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Health & Physiology

Mosquito travel diaries: destinations, routes, stowaways, and … cost

Half the world's population is at risk of illness or death from malaria, dengue, and other mosquito-borne diseases. This study shows that mosquitos are able to travel hundreds of kilometers- far longer than previously expected- forcing us to rethink how mosquitoes and pathogens travel.

Credits: Pixabay
by Tovi Lehmann | Research Fellow

Tovi Lehmann is Research Fellow at Laboratory of Malaria and Vector Research, NIAID, NIH, Rockville, MD, USA.

Tovi Lehmann is also an author of the original article

, Ben J. Krajacich | Research Fellow

Ben J. Krajacich is Research Fellow at Laboratory of Malaria and Vector Research, NIAID, NIH, Rockville, MD, USA.

Ben J. Krajacich is also an author of the original article

, Roy Faiman | Research Fellow

Roy Faiman is Research Fellow at Laboratory of Malaria and Vector Research, NIAID, NIH, Rockville, MD, USA.

Roy Faiman is also an author of the original article

Edited by

Massimo Caine

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published on Dec 10, 2020

Although grappling with a viral pandemic, half the world's population is at risk of illness or death from malaria, dengue, and other mosquito-borne diseases. Therefore, it's no surprise that controlling mosquitoes is a top global health priority. But there's a lot we don't know about these disease-carrying insects. For example, it has long been believed that mosquitoes disperse over only short distances (fewer than 5km). Still, this belief reflects the lack of effective methods for tracking mosquitoes over more considerable distances. Our study sought to determine whether mosquitoes really are homebodies or if they are sometimes long-distance jet-setters.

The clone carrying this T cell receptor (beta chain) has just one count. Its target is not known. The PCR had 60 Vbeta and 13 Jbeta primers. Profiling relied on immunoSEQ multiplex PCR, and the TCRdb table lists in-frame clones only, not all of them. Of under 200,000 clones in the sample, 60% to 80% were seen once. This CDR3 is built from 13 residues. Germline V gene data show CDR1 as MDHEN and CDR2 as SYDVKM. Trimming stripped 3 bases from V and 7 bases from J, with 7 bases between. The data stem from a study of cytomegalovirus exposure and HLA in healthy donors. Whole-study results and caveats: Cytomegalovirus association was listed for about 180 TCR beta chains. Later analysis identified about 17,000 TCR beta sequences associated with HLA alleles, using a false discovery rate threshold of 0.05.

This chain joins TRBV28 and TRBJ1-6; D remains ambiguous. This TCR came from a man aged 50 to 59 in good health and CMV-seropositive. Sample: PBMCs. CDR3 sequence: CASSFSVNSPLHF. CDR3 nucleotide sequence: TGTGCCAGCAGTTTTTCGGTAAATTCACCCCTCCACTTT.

In the semi-arid African Sahel, seasonal rains provide surface water essential for mosquito larvae to develop into (malaria-transmitting) adult mosquitoes. After this water dries up, mosquitoes seem to vanish. Our recent studies suggest certain species of malaria-carrying mosquitoes recolonize the Sahel by migrating from distant locations where larval sites are available year-round. To find out if malaria-transmitting mosquitoes in the Sahel arrive there after long-distance, wind-assisted journeys, we designed a study to capture and record high-flying insects.

We set up aerial sampling stations in four Sahelian villages located in central Mali. Flying insects were collected in ten-night periods each month from March to November during the study period, which ran from 2013 to 2015. We captured mosquitoes on glue-coated mesh panels attached to the cord of a tethered helium balloon. The 11 ft helium balloon was kept stationary at 200 or 300m above ground. Each balloon carried 3 to 5 panels at heights between 90 and 290m above ground. Each morning upon balloon retrieval, glued insects were removed and preserved. To account for insects trapped near the ground, we raised control panels and immediately retrieved them during the launch and retrieval operations.